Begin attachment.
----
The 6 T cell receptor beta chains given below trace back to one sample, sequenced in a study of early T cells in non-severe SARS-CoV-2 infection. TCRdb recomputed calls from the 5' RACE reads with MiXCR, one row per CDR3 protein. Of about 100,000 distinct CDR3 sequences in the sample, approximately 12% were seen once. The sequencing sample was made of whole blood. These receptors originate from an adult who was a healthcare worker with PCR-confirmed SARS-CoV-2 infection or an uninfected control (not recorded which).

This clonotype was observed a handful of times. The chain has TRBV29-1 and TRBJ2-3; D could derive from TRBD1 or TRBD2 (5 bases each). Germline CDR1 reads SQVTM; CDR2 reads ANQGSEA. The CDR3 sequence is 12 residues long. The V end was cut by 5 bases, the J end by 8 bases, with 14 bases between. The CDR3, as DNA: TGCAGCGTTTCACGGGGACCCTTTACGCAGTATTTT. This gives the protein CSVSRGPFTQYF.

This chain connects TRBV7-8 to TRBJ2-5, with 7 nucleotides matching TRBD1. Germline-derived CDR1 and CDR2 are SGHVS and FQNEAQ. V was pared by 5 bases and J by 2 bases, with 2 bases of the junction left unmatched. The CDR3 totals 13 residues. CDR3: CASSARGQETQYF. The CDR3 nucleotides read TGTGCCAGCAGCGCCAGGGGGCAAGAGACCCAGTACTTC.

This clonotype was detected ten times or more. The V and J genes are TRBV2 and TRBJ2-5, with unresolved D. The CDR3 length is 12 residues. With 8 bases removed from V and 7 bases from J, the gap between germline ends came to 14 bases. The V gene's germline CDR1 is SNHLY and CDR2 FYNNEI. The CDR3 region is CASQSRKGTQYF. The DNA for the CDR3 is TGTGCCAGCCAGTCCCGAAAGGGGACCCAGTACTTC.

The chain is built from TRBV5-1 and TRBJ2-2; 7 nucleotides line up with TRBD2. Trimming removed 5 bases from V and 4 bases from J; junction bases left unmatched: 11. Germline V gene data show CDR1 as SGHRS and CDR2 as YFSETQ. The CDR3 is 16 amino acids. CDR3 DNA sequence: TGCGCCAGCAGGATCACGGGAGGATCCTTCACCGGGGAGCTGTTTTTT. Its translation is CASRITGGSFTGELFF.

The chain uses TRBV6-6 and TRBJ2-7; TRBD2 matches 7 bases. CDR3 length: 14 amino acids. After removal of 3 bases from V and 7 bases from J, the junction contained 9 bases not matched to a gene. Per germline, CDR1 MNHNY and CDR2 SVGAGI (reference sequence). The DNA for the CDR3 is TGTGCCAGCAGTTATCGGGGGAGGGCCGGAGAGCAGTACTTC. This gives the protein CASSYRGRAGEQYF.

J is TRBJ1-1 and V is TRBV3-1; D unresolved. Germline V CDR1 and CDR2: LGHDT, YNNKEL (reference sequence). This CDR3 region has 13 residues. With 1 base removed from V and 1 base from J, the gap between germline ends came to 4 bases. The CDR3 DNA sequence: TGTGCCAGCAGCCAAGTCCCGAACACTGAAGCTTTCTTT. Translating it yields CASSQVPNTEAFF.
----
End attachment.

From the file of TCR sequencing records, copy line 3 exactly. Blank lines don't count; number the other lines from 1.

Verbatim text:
This chain connects TRBV7-8 to TRBJ2-5, with 7 nucleotides matching TRBD1. Germline-derived CDR1 and CDR2 are SGHVS and FQNEAQ. V was pared by 5 bases and J by 2 bases, with 2 bases of the junction left unmatched. The CDR3 totals 13 residues. CDR3: CASSARGQETQYF. The CDR3 nucleotides read TGTGCCAGCAGCGCCAGGGGGCAAGAGACCCAGTACTTC.